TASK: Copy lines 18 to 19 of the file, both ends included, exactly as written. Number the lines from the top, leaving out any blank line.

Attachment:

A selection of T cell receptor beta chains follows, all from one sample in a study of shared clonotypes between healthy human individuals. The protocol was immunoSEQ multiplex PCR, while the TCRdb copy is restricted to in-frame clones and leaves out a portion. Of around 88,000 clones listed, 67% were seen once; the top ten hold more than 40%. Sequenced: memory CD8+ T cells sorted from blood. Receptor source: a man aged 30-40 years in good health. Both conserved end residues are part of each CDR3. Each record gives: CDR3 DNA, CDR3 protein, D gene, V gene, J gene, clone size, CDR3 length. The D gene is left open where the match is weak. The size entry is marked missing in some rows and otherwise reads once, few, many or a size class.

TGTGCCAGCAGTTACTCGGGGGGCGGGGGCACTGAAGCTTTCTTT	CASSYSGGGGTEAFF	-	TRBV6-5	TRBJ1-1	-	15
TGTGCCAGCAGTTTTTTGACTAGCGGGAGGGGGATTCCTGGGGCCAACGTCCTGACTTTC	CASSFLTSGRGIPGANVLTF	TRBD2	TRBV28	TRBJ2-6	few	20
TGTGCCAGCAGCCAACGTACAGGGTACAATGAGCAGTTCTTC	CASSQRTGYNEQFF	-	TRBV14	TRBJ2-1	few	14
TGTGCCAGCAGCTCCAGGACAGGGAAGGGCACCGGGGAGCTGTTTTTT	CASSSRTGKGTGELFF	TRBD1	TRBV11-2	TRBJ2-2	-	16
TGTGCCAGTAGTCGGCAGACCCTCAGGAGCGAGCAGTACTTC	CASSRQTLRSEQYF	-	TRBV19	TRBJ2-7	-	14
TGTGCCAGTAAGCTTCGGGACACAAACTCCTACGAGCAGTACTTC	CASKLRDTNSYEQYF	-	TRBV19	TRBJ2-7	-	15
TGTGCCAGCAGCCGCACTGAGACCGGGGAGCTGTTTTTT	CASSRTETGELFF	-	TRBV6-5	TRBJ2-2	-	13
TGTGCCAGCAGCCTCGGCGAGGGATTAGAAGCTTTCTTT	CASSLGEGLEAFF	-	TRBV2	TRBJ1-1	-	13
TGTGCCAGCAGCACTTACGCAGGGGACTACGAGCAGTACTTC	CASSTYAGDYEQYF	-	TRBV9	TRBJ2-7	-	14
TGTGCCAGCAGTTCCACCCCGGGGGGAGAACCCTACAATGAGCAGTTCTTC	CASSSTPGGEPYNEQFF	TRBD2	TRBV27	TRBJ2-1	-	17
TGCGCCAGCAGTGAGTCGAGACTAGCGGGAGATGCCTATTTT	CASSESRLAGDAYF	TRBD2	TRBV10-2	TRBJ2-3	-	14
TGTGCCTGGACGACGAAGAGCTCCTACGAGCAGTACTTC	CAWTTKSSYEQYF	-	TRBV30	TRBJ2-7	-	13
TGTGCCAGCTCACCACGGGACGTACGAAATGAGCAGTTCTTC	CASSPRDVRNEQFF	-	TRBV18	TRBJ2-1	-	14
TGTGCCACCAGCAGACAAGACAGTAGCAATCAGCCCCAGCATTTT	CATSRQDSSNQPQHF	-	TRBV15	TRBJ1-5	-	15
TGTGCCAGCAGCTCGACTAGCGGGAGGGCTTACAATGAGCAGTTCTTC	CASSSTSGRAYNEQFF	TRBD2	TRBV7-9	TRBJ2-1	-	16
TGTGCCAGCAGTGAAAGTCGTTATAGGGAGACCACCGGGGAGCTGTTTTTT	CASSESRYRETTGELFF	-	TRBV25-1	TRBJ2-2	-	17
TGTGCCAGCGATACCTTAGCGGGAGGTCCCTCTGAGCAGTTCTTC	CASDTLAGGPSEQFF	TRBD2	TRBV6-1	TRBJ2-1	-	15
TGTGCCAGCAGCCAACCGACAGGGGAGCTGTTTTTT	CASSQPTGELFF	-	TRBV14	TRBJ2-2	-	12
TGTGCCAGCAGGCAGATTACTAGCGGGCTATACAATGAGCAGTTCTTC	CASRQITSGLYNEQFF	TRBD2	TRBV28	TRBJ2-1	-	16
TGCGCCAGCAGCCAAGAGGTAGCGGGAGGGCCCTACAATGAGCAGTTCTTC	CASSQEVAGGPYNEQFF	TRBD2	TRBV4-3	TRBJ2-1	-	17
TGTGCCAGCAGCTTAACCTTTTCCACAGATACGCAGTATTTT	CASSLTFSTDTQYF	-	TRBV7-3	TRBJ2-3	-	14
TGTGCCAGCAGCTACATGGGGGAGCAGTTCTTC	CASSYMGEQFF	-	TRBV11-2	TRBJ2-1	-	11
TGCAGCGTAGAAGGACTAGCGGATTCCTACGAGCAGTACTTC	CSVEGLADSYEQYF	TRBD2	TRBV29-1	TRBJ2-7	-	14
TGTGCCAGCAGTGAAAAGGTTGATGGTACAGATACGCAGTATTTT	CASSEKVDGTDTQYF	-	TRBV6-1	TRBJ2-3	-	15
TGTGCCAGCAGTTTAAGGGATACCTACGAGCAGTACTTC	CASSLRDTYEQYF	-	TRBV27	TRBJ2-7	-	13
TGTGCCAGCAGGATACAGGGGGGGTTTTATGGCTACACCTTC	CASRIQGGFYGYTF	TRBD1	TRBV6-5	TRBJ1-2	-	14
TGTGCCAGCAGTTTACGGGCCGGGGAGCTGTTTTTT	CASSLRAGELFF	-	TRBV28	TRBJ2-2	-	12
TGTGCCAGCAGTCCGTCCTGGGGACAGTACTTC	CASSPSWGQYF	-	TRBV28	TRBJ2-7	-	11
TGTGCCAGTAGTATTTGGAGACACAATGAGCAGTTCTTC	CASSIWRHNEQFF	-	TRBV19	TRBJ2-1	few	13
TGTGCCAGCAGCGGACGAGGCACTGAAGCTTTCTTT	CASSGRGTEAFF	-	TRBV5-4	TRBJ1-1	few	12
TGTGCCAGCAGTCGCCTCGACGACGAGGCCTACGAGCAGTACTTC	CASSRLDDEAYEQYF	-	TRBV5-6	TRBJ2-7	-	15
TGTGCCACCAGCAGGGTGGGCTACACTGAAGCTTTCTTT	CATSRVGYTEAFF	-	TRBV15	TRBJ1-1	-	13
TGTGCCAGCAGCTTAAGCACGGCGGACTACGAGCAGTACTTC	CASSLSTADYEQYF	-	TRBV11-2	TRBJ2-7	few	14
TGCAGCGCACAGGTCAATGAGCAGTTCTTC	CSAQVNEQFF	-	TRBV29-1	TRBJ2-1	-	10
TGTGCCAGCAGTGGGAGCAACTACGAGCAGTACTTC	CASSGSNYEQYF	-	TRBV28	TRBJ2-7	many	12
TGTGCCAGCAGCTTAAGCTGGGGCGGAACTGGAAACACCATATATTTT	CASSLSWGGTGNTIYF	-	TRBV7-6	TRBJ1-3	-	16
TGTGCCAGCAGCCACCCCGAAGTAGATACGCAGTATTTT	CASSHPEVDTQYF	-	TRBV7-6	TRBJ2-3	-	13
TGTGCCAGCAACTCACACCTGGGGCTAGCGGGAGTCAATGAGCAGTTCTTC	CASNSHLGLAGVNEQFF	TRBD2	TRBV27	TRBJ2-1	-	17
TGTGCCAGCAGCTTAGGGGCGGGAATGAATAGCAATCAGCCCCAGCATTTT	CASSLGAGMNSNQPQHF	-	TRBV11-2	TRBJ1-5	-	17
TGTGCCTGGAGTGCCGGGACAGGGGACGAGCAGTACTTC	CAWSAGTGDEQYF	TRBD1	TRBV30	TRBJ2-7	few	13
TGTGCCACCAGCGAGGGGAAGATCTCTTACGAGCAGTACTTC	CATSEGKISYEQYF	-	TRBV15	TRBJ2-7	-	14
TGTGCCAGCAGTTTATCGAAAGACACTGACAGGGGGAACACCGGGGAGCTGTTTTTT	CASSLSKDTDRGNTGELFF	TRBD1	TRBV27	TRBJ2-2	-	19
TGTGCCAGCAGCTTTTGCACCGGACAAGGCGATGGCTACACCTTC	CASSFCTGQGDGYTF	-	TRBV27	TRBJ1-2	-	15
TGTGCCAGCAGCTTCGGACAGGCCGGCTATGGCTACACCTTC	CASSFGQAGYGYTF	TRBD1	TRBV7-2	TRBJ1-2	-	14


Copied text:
TGTGCCAGCGATACCTTAGCGGGAGGTCCCTCTGAGCAGTTCTTC	CASDTLAGGPSEQFF	TRBD2	TRBV6-1	TRBJ2-1	-	15
TGTGCCAGCAGCCAACCGACAGGGGAGCTGTTTTTT	CASSQPTGELFF	-	TRBV14	TRBJ2-2	-	12